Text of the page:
Read the full post in the INOV8 blog.
The Pantry Crest, the second restaurant from Tomas Böhm, is set to open at 4 p.m. Thursday. The restaurant, at 722 N. Palm St., is set in home build in 1906 that has housed several other restaurants, including the Laughing Moon Café and the House.
Böhm also runs the Pantry restaurant in west Little Rock.
Our sister publication, Little Rock Soirée, got an early look inside the renovated space for Böhm’s latest culinary undertaking and said "it’s clear that the same European food and charm that makes The Pantry a crowd favorite is right at home in Hillcrest."
Böhm and his team spent the better part of a year renovating and restoring the century-old building into a true restaurant space. Gone are the upstairs rooms that made for a disjointed dining area at The House. In their place, an actual dining room that seats roughly 70 (20-30 more can sit downstairs). The kitchen has been gutted and replaced with a modern, professional cooking space. Eclectic, antique fixtures light several of the tables, a knowing nod to the unique Hillcrest neighborhood.
Böhm told Whispers in August his renovation budget had grown to about $350,000 from an estimated $200,000.
To start out with, Böhm told Little Rock Soirée the Pantry Crest’s menu will be a bit smaller and will expand in the coming months. The Pantry Crest will be open for dinner, beginning at 4 p.m., Monday through Saturday with the same food that customers have grown to love at the Pantry in west Little Rock.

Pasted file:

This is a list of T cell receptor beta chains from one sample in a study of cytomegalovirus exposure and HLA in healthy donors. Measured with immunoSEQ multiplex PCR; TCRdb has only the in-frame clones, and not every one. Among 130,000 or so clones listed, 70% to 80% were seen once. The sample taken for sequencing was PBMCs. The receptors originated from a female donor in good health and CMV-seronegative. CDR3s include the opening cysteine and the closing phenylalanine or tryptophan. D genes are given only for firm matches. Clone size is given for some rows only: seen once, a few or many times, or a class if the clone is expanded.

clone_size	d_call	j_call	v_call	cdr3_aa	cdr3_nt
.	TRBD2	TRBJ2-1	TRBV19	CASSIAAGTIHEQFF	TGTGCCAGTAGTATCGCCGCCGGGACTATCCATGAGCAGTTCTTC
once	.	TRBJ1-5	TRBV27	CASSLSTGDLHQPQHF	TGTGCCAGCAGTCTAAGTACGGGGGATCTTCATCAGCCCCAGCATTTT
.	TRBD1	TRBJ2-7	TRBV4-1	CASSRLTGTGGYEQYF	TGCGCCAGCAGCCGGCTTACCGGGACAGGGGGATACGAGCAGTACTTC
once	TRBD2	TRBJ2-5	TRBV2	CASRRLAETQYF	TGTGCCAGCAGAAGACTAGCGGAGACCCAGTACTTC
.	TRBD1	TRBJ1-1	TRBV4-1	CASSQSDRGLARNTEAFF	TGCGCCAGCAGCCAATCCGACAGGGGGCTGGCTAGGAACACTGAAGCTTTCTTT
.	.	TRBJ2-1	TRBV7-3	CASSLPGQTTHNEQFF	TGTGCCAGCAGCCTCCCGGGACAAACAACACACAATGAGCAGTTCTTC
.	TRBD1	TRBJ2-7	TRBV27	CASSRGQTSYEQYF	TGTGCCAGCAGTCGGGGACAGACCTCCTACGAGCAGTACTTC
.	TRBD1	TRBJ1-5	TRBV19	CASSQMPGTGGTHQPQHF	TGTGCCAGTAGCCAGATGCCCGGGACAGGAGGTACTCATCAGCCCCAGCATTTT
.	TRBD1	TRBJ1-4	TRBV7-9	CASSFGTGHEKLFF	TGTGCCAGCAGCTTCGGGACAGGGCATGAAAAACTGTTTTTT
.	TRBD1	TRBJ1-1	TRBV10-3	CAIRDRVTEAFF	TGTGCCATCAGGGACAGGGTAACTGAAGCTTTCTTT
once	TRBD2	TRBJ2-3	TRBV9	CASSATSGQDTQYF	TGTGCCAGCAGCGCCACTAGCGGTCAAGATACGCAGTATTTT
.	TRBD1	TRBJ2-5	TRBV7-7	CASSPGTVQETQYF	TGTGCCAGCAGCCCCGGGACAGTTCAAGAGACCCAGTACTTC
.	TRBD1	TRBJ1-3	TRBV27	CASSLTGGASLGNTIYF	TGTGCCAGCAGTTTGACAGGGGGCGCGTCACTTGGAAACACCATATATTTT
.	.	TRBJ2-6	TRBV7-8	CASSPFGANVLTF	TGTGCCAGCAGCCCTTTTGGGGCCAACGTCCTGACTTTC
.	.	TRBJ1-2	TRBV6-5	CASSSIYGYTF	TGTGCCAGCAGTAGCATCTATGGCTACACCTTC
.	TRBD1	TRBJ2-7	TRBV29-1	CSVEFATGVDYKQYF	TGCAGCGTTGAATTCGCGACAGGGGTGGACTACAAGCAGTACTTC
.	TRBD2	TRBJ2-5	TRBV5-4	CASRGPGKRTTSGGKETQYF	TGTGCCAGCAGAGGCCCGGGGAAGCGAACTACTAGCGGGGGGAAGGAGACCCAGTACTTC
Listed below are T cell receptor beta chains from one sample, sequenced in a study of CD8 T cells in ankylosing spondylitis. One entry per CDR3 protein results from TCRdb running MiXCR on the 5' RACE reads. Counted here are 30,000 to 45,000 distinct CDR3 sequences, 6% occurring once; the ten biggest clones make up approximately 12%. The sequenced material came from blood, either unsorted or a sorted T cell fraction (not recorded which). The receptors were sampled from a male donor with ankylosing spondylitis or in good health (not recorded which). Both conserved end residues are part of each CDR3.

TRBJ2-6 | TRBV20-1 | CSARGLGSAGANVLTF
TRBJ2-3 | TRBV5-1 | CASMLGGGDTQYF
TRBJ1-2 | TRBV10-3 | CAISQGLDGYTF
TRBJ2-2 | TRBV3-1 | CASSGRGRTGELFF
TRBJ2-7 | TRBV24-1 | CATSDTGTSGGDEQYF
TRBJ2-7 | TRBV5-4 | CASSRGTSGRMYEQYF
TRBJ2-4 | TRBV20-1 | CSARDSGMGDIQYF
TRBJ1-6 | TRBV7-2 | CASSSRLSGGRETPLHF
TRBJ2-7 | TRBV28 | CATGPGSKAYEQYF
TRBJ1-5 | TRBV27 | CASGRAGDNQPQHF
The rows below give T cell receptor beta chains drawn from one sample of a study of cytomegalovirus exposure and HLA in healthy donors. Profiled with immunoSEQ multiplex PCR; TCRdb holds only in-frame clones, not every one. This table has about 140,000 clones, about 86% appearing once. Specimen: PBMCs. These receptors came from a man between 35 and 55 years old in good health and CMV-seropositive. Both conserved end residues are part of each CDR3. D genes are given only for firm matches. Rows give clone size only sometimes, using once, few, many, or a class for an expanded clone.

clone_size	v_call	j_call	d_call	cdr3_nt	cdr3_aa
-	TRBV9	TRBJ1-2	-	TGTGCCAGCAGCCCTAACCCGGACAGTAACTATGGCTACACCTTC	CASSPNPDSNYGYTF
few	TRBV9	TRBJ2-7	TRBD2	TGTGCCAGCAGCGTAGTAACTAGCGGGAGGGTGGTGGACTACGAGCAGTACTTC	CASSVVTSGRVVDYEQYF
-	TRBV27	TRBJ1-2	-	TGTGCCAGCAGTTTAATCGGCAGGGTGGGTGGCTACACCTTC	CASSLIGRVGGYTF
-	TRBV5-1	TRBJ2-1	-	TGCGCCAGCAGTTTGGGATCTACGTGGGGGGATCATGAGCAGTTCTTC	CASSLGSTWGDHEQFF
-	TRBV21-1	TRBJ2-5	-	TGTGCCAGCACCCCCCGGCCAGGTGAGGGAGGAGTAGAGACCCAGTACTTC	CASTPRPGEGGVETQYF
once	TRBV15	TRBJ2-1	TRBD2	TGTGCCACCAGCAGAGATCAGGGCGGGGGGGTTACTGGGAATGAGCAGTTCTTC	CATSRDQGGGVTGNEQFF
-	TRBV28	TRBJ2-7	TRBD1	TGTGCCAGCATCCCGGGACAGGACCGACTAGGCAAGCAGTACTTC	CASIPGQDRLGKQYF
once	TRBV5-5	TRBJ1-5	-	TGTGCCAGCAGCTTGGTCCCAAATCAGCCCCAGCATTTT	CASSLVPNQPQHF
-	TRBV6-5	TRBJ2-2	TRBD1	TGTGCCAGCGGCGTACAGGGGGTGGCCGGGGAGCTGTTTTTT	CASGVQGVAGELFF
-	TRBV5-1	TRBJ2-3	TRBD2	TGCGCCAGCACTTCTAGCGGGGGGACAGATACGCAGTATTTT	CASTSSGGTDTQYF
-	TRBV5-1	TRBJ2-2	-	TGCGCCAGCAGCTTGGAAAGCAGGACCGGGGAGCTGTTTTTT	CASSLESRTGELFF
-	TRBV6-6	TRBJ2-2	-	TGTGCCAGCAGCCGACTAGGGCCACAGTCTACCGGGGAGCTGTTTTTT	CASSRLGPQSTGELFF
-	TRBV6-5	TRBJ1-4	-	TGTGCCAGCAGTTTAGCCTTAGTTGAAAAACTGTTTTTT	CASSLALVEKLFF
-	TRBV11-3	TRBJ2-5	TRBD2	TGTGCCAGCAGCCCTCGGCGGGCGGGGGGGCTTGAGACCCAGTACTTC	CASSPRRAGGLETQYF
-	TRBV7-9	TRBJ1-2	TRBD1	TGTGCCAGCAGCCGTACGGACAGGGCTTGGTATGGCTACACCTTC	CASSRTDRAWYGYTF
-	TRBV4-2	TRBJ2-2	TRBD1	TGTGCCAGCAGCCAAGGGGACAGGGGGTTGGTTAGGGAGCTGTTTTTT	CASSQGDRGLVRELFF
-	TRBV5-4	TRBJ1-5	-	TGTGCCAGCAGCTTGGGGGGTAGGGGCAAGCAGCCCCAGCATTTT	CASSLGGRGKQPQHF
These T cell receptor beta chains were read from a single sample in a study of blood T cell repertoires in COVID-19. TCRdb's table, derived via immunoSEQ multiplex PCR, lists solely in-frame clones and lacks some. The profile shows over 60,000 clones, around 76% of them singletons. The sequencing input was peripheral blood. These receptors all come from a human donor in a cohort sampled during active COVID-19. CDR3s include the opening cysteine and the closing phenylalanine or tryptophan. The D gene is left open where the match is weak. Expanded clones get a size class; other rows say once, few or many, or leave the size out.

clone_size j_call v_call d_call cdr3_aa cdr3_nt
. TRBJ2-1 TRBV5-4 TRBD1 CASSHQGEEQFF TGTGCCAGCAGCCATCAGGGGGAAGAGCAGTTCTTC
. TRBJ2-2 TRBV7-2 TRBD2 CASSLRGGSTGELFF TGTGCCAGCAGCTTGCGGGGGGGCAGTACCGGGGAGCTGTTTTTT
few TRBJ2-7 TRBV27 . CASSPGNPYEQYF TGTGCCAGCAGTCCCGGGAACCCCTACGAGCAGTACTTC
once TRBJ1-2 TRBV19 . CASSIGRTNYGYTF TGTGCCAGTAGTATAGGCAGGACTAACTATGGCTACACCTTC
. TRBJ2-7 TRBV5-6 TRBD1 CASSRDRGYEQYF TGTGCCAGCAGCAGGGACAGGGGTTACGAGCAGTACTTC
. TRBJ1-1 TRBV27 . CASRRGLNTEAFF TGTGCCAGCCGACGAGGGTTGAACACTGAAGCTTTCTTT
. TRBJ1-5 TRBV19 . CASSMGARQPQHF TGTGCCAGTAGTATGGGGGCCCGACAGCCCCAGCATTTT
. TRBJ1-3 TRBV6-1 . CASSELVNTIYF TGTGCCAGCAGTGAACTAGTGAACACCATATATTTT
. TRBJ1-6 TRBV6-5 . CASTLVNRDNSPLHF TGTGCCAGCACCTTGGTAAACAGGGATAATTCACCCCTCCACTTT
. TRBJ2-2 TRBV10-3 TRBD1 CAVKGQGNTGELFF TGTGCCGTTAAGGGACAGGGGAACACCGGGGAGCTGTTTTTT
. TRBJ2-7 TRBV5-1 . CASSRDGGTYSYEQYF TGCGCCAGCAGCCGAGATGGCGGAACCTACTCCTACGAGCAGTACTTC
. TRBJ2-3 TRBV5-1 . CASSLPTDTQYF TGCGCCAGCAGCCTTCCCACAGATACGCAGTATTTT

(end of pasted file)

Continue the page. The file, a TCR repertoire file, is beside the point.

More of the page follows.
For more on the opening and more photos, check out the story at Soirée.
Bourbon & Boots has quietly become one of the leading online marketplaces for Southern-themed gifts.
The Little Rock startup, from former political wonk and serial entrepreneur Matt Price, recently signed on with Innovate Arkansas and signed up with Dillard's.
In partnership with the Little Rock-based department store, Bourbon & Boots has launched its own line of Southern-themed jewelry available in-store at Dillard's locations and online at BourbonandBoots.com.
Price tells us B&B is working with in-house designers at Dillard's to craft the specialty jewelry, which includes bracelets, leather cuffs, earrings and necklaces adorned with the shapes of Southern states.
The line -- Bourbon & Boots by Dillard's -- ranges in price from $15 to $27.50.
In case you missed it, Stephens Media LLC, which is owned by Little Rock's Stephens family but headquartered in Las Vegas, has sold some of its newspapers in Washington state and Hawaii.
The news comes via the Las Vegas Review-Journal, Stephens' flagship newspaper:
The Daily World, a three-day-a-week newspaper in Washington state, and associated weeklies Montesano Vidette, North Coast News and South Beach Bulletin were sold to Sound Publishing Inc. That transaction closed today.
The daily newspapers West Hawaii Today, of Kailua-Kona, the Hawaii Tribune-Herald, of Hilo, and Stephens’ interest in the Hawaii.com website, were sold to Oahu Publications Inc., another Black subsidiary, with an effective date of Dec. 1.
Financial terms were not disclosed.
Stephens Media CEO Ed Moss, who joined the company in December, said the papers were no longer a strategic fit for the company.
Stephens has been paring its operations since Moss came aboard. In February, the company laid off five at its North Little Rock-based Arkansas News Bureau, leaving one reporter. The company laid off several more in May and July at its Times-Record newspaper in Fort Smith.